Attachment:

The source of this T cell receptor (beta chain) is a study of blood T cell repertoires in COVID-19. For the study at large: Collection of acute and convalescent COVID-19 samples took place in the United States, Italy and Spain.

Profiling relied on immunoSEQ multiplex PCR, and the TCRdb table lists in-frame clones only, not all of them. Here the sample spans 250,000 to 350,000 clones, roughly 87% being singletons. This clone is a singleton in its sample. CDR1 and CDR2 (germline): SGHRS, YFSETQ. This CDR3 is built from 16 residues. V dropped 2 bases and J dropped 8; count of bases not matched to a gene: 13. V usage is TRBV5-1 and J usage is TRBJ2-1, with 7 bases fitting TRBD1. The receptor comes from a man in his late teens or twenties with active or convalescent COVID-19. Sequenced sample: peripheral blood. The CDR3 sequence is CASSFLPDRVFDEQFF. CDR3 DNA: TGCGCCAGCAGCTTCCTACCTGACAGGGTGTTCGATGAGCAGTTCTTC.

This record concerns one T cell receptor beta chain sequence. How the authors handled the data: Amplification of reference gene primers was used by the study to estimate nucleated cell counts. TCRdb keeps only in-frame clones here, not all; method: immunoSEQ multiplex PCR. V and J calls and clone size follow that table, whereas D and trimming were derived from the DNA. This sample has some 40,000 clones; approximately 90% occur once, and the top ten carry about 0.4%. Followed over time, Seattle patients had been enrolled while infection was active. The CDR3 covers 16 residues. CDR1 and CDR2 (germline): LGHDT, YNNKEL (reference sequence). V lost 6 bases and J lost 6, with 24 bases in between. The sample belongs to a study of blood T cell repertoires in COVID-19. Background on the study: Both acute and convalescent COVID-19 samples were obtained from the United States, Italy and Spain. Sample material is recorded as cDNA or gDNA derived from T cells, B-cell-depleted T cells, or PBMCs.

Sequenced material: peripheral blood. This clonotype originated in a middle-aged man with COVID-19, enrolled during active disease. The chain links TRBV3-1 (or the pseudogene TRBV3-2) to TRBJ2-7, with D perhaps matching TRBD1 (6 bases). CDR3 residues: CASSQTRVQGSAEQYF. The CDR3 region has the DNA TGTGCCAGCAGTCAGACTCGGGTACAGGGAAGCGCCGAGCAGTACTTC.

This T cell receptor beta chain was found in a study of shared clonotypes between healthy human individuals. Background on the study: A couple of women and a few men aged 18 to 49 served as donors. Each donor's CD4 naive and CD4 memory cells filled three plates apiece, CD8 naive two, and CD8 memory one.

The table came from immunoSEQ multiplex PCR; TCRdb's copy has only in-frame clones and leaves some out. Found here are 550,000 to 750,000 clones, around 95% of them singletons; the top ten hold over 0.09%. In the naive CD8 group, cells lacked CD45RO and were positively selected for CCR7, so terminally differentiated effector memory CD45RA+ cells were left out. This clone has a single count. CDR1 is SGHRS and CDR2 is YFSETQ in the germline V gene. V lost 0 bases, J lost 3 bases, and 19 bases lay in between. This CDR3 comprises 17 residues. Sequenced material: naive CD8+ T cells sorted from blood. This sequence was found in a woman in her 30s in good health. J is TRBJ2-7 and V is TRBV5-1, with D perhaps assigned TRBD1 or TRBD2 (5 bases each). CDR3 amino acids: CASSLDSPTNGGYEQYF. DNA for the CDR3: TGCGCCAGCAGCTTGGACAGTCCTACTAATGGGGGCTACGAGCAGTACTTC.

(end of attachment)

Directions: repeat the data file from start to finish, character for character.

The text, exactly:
The source of this T cell receptor (beta chain) is a study of blood T cell repertoires in COVID-19. For the study at large: Collection of acute and convalescent COVID-19 samples took place in the United States, Italy and Spain.

Profiling relied on immunoSEQ multiplex PCR, and the TCRdb table lists in-frame clones only, not all of them. Here the sample spans 250,000 to 350,000 clones, roughly 87% being singletons. This clone is a singleton in its sample. CDR1 and CDR2 (germline): SGHRS, YFSETQ. This CDR3 is built from 16 residues. V dropped 2 bases and J dropped 8; count of bases not matched to a gene: 13. V usage is TRBV5-1 and J usage is TRBJ2-1, with 7 bases fitting TRBD1. The receptor comes from a man in his late teens or twenties with active or convalescent COVID-19. Sequenced sample: peripheral blood. The CDR3 sequence is CASSFLPDRVFDEQFF. CDR3 DNA: TGCGCCAGCAGCTTCCTACCTGACAGGGTGTTCGATGAGCAGTTCTTC.

This record concerns one T cell receptor beta chain sequence. How the authors handled the data: Amplification of reference gene primers was used by the study to estimate nucleated cell counts. TCRdb keeps only in-frame clones here, not all; method: immunoSEQ multiplex PCR. V and J calls and clone size follow that table, whereas D and trimming were derived from the DNA. This sample has some 40,000 clones; approximately 90% occur once, and the top ten carry about 0.4%. Followed over time, Seattle patients had been enrolled while infection was active. The CDR3 covers 16 residues. CDR1 and CDR2 (germline): LGHDT, YNNKEL (reference sequence). V lost 6 bases and J lost 6, with 24 bases in between. The sample belongs to a study of blood T cell repertoires in COVID-19. Background on the study: Both acute and convalescent COVID-19 samples were obtained from the United States, Italy and Spain. Sample material is recorded as cDNA or gDNA derived from T cells, B-cell-depleted T cells, or PBMCs.

Sequenced material: peripheral blood. This clonotype originated in a middle-aged man with COVID-19, enrolled during active disease. The chain links TRBV3-1 (or the pseudogene TRBV3-2) to TRBJ2-7, with D perhaps matching TRBD1 (6 bases). CDR3 residues: CASSQTRVQGSAEQYF. The CDR3 region has the DNA TGTGCCAGCAGTCAGACTCGGGTACAGGGAAGCGCCGAGCAGTACTTC.

This T cell receptor beta chain was found in a study of shared clonotypes between healthy human individuals. Background on the study: A couple of women and a few men aged 18 to 49 served as donors. Each donor's CD4 naive and CD4 memory cells filled three plates apiece, CD8 naive two, and CD8 memory one.

The table came from immunoSEQ multiplex PCR; TCRdb's copy has only in-frame clones and leaves some out. Found here are 550,000 to 750,000 clones, around 95% of them singletons; the top ten hold over 0.09%. In the naive CD8 group, cells lacked CD45RO and were positively selected for CCR7, so terminally differentiated effector memory CD45RA+ cells were left out. This clone has a single count. CDR1 is SGHRS and CDR2 is YFSETQ in the germline V gene. V lost 0 bases, J lost 3 bases, and 19 bases lay in between. This CDR3 comprises 17 residues. Sequenced material: naive CD8+ T cells sorted from blood. This sequence was found in a woman in her 30s in good health. J is TRBJ2-7 and V is TRBV5-1, with D perhaps assigned TRBD1 or TRBD2 (5 bases each). CDR3 amino acids: CASSLDSPTNGGYEQYF. DNA for the CDR3: TGCGCCAGCAGCTTGGACAGTCCTACTAATGGGGGCTACGAGCAGTACTTC.